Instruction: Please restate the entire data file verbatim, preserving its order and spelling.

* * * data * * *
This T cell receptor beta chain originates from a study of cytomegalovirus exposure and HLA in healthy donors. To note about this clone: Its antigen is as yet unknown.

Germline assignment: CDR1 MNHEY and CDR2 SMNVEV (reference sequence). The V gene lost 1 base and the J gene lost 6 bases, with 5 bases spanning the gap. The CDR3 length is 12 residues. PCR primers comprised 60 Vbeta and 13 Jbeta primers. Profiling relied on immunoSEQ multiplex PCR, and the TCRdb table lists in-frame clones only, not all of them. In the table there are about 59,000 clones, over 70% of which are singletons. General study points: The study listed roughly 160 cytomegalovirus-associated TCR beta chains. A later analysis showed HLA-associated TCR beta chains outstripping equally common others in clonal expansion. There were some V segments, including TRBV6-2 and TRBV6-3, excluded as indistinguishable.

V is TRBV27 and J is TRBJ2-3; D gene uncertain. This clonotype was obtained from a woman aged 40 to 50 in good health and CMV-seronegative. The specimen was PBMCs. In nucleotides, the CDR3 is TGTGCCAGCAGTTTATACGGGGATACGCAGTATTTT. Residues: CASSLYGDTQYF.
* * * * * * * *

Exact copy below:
This T cell receptor beta chain originates from a study of cytomegalovirus exposure and HLA in healthy donors. To note about this clone: Its antigen is as yet unknown.

Germline assignment: CDR1 MNHEY and CDR2 SMNVEV (reference sequence). The V gene lost 1 base and the J gene lost 6 bases, with 5 bases spanning the gap. The CDR3 length is 12 residues. PCR primers comprised 60 Vbeta and 13 Jbeta primers. Profiling relied on immunoSEQ multiplex PCR, and the TCRdb table lists in-frame clones only, not all of them. In the table there are about 59,000 clones, over 70% of which are singletons. General study points: The study listed roughly 160 cytomegalovirus-associated TCR beta chains. A later analysis showed HLA-associated TCR beta chains outstripping equally common others in clonal expansion. There were some V segments, including TRBV6-2 and TRBV6-3, excluded as indistinguishable.

V is TRBV27 and J is TRBJ2-3; D gene uncertain. This clonotype was obtained from a woman aged 40 to 50 in good health and CMV-seronegative. The specimen was PBMCs. In nucleotides, the CDR3 is TGTGCCAGCAGTTTATACGGGGATACGCAGTATTTT. Residues: CASSLYGDTQYF.